by Selina Ferenac


Following an unsuccessful result on a summary judgment motion, the Town of Milton was successful at the Court of Appeal in a case which clarified the law of ‘foreseeability.’ The Court reviewed the proper legal analysis in negligence claims and held that the motions judge erred in her consideration of whether the Town’s alleged negligence constituted an intervening act that completely broke the chain of causation.


This is a personal injury action where the plaintiff was catastrophically injured as he walked across the road and was struck by a car driven by the defendant. The plaintiff claims damages against the Town of Milton based on inadequate street lighting due to a missing luminaire. The Town commenced a third-party claim against Milton Hydro for contribution and indemnity, alleging that they negligently removed the luminaire.


Whether the third party (Milton Hydro) owed a duty of care arising out of the assumed removal of a luminaire and whether the alleged failure of the appellant (Town of Milton) to notice the missing luminaire constituted an intervening act that severed liability from Milton Hydro’s assumed removal of the luminaire.


Milton Hydro and the Town brought motions for summary judgment. While the motion judge could not determine responsibility for the removal of the streetlight on the evidentiary record, she was “prepared to assume” that Milton Hydro removed the streetlight. She focused her analysis on whether four years later and with intervening annual inspections, Milton Hydro can be held liable for damages and ultimately held that Milton Hydro did not owe an ongoing duty of care. As she did not find proximity to establish a duty of care by Milton Hydro to the plaintiff, a full negligence analysis was not conducted. The Town appealed.


The Town of Milton argued that the motion judge erred in granting summary judgment and in her duty of care and causation analysis. While Milton Hydro responded that the motion judge’s findings are owed deference.


The appeal was allowed as the motion judge’s legal analysis was flawed.


    A subsequent failure to inspect does not automatically remove liability from the original negligent actor as the passage of time itself does not determine foreseeability or proximity under the duty of care analysis or the causation and intervening act analysis.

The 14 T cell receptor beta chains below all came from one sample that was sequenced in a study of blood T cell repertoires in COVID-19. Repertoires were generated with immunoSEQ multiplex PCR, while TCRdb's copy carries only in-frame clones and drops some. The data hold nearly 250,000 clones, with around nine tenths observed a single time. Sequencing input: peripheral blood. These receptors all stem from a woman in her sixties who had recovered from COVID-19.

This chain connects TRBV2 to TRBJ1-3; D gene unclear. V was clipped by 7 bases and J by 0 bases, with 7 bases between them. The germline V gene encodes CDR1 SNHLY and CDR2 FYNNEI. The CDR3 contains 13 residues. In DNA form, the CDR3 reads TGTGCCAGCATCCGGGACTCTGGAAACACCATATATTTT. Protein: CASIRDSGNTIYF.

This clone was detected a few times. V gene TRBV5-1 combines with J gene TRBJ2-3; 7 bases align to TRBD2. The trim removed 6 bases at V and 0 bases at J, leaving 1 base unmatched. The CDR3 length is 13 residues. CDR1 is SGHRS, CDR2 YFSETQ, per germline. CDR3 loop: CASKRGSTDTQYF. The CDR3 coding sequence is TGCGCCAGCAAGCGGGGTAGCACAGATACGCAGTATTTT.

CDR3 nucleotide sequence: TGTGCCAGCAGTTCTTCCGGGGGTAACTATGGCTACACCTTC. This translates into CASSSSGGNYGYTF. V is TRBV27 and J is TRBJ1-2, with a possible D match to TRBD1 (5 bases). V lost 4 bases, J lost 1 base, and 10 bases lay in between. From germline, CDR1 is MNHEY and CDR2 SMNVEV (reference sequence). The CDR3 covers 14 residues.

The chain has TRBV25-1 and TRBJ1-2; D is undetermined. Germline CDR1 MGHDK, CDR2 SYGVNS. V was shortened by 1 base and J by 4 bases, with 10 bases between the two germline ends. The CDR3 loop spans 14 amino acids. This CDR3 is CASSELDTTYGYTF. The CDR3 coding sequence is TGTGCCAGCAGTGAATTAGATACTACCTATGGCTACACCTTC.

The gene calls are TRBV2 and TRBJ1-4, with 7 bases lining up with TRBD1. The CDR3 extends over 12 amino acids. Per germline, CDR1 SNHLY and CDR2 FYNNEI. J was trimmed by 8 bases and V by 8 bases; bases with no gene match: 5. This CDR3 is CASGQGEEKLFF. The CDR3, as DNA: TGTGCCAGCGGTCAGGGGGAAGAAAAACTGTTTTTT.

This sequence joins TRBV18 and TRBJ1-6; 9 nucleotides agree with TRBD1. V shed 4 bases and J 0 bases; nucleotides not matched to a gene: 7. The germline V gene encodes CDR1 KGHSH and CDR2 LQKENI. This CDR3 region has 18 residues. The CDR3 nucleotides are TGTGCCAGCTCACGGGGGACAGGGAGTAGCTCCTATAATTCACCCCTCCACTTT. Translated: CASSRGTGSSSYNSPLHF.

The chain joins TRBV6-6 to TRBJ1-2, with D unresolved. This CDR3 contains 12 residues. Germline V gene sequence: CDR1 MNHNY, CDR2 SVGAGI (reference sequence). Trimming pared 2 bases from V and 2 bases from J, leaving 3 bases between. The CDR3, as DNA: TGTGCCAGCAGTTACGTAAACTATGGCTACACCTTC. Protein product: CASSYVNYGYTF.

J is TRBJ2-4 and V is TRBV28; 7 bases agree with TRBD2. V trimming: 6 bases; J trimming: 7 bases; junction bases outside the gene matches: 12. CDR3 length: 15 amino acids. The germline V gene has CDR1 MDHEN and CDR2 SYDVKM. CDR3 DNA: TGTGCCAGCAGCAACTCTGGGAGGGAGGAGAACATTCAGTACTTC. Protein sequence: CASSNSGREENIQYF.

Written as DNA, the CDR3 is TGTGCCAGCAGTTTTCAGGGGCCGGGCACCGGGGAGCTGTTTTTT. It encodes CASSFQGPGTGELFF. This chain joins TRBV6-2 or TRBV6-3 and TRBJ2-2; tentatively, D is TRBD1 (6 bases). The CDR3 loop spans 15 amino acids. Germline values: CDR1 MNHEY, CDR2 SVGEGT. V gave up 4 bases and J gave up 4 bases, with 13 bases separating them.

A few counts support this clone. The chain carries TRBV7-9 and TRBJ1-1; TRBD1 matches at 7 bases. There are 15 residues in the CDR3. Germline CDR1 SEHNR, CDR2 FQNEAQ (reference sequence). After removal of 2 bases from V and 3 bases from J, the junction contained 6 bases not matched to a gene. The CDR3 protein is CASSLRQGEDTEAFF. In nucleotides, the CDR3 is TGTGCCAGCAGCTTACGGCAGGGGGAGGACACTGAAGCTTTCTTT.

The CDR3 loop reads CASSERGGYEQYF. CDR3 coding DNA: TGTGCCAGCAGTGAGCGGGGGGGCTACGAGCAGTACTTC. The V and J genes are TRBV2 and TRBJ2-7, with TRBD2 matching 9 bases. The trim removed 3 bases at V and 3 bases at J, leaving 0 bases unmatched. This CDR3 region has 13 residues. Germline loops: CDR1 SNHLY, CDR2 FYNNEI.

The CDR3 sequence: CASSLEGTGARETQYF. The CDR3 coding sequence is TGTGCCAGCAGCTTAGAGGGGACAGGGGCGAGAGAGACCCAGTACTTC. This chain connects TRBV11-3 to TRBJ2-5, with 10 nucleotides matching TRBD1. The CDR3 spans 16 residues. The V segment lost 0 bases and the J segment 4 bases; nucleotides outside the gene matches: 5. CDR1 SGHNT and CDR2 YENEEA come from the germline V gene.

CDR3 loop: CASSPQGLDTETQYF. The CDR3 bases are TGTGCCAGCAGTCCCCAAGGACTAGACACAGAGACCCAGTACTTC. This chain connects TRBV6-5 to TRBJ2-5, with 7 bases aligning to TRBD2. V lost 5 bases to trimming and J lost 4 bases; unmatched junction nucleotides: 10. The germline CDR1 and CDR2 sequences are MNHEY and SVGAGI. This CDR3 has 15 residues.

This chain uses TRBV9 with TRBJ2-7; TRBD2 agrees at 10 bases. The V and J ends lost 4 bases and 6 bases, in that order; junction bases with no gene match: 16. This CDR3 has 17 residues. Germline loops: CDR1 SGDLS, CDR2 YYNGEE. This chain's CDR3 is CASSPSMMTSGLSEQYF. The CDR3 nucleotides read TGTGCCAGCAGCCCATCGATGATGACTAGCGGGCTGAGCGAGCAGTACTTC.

In a unanimous decision of the panel consisting of Justices Roberts, Miller and Coroza, Justice Lois Roberts wrote that the motion judge conflated her duty of care analysis with her causation analysis. Since this case concerned allegedly negligent acts in succession, the inquiry should have considered whether the alleged later negligence of the Town of Milton’s failure to inspect was reasonably foreseeable at the time of Milton Hydro’s assumed negligent removal of the luminaire; and, then whether the Town of Milton’s alleged negligence compounded the effects of the earlier assumed negligence of Milton Hydro or whether it broke the chain of causation (Price v. Milawski, 1977 CanLII 1400 at para. 29).

The correct question under the duty of care and the intervening act analysis should have been whether the injury to the plaintiff, allegedly caused by poor lighting, was a reasonably foreseeable consequence of the removal of the luminaire at the time it was removed, regardless of when the injury occurred in relation to the removal of the luminaire (Athey v. Leonati, 1996 CanLII 183 at para. 41).

The ways in which the motion’s judge legal analysis was flawed can be summarized as follows:

  • She conflated the duty of care analysis with the legal causation analysis because she was focused on causation and the “break” in the chain of responsibility for the removal of the luminaire and its effect on lighting. This should have been considered after she had assessed whether Milton Hydro owed a duty of care to the plaintiff.
  • The motion judge’s duty of care analysis should have been focused on whether someone in Milton Hydro’s position ought reasonably to have foreseen at the time of the removal of the luminaire the type of harm it caused, rather than on whether the removal of the luminaire caused the harm in issue.
  • In her duty of care analysis, the motion judge did not consider whether Milton Hydro’s action of removing the luminaire was negligent. Rather, she assumed that the Town of Milton’s actions were the sole cause of any harm because it was responsible for inspections.
  • In assessing causation, the motion judge failed to consider whether the alleged negligence of Milton Hydro could co-exist with the allegedly negligent inspections by the Town of Milton such that both parties can be said to have caused the harm. Instead, she assumed that the Town of Milton’s alleged negligence extinguished Milton Hydro’s alleged original negligence. As this case involved consecutive negligent acts, the motions judge should have considered whether at the time Milton Hydro removed the streetlight it could have anticipated that the Town would fail to inspect this area. It was an error for her to conclude that the Town’s statutory duties meant that Milton Hydro could not also owe a common law duty of care.

Selina Ferenac is the author of this blog and articling student at ZTGH. If you have a question about this decision, please contact Selina at [email protected].